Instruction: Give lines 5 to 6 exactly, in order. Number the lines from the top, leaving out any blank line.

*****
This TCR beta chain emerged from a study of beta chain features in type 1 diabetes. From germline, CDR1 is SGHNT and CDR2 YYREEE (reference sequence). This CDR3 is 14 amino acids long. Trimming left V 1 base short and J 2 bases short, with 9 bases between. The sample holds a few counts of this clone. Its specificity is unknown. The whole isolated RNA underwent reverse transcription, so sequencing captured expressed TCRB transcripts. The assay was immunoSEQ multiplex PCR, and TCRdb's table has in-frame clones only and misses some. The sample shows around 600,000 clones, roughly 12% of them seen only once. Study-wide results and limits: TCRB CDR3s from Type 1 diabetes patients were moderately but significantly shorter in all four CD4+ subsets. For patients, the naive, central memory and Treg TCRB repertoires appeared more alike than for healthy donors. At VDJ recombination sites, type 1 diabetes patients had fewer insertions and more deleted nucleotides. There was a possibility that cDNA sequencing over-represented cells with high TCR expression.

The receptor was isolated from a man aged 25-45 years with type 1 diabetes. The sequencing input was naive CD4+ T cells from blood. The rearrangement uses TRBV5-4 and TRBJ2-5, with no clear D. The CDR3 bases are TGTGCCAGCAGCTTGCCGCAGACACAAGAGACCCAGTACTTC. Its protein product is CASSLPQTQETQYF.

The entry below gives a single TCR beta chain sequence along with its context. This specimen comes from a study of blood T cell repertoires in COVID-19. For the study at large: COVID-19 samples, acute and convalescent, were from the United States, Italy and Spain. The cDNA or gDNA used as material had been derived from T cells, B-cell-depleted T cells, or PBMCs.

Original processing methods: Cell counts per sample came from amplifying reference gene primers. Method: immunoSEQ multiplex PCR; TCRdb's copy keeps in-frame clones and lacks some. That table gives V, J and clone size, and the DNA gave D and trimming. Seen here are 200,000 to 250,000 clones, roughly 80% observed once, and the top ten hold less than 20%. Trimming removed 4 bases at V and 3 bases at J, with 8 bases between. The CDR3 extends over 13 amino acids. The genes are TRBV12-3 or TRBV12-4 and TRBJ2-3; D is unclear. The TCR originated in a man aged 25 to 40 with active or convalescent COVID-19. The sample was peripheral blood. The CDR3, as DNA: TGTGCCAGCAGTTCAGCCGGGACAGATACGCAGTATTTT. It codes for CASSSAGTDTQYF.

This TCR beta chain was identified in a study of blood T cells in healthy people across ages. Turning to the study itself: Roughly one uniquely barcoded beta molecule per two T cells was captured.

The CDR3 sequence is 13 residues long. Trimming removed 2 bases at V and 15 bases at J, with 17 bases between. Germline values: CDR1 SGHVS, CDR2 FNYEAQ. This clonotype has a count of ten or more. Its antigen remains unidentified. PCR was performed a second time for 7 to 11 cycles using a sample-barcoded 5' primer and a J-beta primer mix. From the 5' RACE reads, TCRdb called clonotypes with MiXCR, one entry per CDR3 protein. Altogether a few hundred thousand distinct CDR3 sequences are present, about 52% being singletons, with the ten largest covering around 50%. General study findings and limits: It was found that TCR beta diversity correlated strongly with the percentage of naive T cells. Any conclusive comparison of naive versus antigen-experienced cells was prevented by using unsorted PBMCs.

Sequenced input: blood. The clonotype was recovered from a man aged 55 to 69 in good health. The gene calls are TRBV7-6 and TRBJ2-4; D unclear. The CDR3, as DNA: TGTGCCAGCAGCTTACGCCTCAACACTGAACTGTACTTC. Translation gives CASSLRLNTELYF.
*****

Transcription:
This TCR beta chain was identified in a study of blood T cells in healthy people across ages. Turning to the study itself: Roughly one uniquely barcoded beta molecule per two T cells was captured.

The CDR3 sequence is 13 residues long. Trimming removed 2 bases at V and 15 bases at J, with 17 bases between. Germline values: CDR1 SGHVS, CDR2 FNYEAQ. This clonotype has a count of ten or more. Its antigen remains unidentified. PCR was performed a second time for 7 to 11 cycles using a sample-barcoded 5' primer and a J-beta primer mix. From the 5' RACE reads, TCRdb called clonotypes with MiXCR, one entry per CDR3 protein. Altogether a few hundred thousand distinct CDR3 sequences are present, about 52% being singletons, with the ten largest covering around 50%. General study findings and limits: It was found that TCR beta diversity correlated strongly with the percentage of naive T cells. Any conclusive comparison of naive versus antigen-experienced cells was prevented by using unsorted PBMCs.